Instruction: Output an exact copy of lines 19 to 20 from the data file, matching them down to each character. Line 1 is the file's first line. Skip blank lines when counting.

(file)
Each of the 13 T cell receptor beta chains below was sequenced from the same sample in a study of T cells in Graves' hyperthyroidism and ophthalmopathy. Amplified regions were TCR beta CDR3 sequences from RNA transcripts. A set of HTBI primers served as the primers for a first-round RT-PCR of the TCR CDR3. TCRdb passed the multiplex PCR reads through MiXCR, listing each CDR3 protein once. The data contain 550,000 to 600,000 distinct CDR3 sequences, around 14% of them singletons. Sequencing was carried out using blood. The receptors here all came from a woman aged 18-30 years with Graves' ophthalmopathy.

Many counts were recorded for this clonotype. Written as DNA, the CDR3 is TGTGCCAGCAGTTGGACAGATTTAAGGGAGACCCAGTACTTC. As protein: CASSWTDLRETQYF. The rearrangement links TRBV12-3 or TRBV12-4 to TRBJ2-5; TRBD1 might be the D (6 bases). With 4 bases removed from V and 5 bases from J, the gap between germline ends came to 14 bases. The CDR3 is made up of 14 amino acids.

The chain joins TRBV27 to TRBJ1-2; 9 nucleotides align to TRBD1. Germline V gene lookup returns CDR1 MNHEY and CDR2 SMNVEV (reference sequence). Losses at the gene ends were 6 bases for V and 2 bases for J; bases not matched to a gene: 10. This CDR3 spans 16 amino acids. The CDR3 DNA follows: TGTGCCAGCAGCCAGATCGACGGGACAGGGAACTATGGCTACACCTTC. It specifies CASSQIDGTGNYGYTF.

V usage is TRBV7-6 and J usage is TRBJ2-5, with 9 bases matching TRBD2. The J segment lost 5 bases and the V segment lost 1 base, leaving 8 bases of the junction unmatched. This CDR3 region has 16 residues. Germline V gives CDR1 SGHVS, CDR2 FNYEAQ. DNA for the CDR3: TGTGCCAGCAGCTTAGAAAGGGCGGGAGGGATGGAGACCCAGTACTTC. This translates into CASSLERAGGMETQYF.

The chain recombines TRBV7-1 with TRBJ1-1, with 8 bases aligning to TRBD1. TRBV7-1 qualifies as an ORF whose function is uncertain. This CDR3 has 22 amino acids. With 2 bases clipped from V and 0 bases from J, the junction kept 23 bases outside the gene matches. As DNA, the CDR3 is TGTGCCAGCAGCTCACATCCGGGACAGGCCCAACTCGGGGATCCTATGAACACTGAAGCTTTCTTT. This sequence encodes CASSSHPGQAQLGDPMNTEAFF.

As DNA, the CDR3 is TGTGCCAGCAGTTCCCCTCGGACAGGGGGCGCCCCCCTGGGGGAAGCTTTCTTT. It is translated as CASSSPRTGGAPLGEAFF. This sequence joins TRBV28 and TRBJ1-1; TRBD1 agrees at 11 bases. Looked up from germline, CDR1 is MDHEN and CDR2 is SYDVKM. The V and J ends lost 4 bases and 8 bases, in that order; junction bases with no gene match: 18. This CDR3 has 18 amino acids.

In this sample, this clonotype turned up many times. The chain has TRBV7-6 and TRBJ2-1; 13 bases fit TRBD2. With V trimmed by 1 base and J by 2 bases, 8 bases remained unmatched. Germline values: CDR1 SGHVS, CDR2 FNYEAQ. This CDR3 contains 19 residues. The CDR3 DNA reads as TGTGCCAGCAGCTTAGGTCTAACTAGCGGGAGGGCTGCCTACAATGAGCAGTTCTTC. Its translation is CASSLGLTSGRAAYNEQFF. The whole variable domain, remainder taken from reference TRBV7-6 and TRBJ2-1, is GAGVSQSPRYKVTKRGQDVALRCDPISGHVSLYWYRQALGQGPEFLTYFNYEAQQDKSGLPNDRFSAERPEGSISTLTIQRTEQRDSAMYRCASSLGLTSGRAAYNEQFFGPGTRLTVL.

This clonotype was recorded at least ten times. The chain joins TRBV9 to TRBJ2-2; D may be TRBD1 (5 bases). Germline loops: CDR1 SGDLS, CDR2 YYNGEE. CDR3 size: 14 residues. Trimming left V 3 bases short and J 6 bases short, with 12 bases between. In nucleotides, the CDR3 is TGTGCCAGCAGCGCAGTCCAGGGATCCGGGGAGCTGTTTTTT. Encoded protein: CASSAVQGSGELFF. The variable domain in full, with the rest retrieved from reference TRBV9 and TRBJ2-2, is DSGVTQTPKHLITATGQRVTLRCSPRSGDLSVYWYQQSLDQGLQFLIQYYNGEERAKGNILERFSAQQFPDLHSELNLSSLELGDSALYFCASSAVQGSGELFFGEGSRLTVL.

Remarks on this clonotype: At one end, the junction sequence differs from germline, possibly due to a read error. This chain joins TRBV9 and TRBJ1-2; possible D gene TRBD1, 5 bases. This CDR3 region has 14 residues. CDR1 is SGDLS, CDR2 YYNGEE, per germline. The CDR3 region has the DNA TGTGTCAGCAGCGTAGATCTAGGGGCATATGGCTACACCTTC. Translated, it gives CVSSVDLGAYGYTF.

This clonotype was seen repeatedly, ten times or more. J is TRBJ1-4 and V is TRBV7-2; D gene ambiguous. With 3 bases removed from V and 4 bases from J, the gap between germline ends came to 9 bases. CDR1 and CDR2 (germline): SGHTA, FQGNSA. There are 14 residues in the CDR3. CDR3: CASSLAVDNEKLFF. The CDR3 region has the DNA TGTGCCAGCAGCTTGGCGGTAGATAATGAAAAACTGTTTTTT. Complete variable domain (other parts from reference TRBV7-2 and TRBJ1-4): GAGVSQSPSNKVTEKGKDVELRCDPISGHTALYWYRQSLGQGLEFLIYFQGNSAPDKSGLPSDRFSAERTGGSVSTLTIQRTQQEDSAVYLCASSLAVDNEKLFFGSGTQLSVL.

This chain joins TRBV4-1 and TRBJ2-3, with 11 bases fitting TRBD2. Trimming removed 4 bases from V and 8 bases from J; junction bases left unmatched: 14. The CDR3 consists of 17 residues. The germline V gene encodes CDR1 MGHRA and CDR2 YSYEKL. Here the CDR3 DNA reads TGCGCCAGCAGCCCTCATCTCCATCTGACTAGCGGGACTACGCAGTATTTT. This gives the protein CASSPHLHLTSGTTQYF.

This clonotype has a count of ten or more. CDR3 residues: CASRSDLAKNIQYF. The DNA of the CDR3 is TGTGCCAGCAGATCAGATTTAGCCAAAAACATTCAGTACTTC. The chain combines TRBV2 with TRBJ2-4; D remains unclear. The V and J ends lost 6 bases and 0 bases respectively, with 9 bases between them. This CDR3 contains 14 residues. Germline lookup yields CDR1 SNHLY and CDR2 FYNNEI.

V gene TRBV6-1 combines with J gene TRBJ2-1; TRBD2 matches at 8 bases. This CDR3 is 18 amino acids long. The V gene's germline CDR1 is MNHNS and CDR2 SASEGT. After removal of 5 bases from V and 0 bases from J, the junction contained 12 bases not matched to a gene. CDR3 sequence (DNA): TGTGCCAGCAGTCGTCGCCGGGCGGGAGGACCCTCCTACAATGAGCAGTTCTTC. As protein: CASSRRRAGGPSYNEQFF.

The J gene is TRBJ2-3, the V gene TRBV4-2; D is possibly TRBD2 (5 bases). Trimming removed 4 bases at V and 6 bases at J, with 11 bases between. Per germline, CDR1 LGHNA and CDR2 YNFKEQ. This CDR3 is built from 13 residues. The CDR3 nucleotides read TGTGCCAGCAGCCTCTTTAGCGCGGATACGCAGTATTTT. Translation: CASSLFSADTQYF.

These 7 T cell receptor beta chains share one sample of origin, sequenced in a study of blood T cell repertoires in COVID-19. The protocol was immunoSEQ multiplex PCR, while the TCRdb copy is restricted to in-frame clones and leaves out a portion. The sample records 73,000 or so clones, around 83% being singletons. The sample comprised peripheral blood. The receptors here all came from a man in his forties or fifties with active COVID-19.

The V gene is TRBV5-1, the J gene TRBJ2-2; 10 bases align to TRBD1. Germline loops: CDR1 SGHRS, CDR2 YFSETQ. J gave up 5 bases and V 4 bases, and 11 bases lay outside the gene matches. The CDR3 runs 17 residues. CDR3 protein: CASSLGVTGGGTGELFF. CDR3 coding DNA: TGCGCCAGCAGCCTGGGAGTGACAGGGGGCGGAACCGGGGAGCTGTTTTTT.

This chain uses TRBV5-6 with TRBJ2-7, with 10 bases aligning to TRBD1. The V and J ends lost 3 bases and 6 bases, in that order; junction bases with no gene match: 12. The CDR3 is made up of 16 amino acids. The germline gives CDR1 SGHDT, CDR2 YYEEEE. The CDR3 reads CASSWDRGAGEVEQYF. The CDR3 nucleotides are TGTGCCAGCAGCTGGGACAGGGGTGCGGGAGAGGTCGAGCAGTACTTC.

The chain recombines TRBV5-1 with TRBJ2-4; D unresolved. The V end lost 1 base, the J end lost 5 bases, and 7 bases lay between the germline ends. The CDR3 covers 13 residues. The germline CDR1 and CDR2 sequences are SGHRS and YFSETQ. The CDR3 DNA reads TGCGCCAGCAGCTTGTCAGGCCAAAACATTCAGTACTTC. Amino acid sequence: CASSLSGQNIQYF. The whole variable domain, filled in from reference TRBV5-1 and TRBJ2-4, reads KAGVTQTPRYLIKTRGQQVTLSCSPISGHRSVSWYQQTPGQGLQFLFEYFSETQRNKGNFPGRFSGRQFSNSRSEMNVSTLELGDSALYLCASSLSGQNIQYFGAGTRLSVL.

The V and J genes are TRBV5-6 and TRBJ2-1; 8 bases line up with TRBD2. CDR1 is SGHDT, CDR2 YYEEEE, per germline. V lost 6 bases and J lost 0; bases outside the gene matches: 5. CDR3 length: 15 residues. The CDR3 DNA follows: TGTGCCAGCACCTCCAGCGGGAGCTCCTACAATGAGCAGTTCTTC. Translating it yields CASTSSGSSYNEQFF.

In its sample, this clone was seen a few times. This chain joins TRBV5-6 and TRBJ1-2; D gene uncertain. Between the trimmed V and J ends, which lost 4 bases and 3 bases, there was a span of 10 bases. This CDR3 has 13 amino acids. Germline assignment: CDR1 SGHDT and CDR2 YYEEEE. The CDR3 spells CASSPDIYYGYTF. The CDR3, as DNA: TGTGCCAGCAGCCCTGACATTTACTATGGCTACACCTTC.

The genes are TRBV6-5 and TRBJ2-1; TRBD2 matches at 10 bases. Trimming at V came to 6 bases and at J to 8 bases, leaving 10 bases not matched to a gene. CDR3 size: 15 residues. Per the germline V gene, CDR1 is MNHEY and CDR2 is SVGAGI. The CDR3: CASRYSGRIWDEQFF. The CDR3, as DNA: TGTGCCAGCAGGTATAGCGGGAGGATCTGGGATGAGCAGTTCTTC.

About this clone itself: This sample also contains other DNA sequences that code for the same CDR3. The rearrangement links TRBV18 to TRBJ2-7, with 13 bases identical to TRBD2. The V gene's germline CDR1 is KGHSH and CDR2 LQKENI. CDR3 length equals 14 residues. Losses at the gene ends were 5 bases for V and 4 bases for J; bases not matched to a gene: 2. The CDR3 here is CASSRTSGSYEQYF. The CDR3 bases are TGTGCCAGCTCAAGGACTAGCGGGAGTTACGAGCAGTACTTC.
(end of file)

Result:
The V and J genes are TRBV5-6 and TRBJ2-1; 8 bases line up with TRBD2. CDR1 is SGHDT, CDR2 YYEEEE, per germline. V lost 6 bases and J lost 0; bases outside the gene matches: 5. CDR3 length: 15 residues. The CDR3 DNA follows: TGTGCCAGCACCTCCAGCGGGAGCTCCTACAATGAGCAGTTCTTC. Translating it yields CASTSSGSSYNEQFF.

In its sample, this clone was seen a few times. This chain joins TRBV5-6 and TRBJ1-2; D gene uncertain. Between the trimmed V and J ends, which lost 4 bases and 3 bases, there was a span of 10 bases. This CDR3 has 13 amino acids. Germline assignment: CDR1 SGHDT and CDR2 YYEEEE. The CDR3 spells CASSPDIYYGYTF. The CDR3, as DNA: TGTGCCAGCAGCCCTGACATTTACTATGGCTACACCTTC.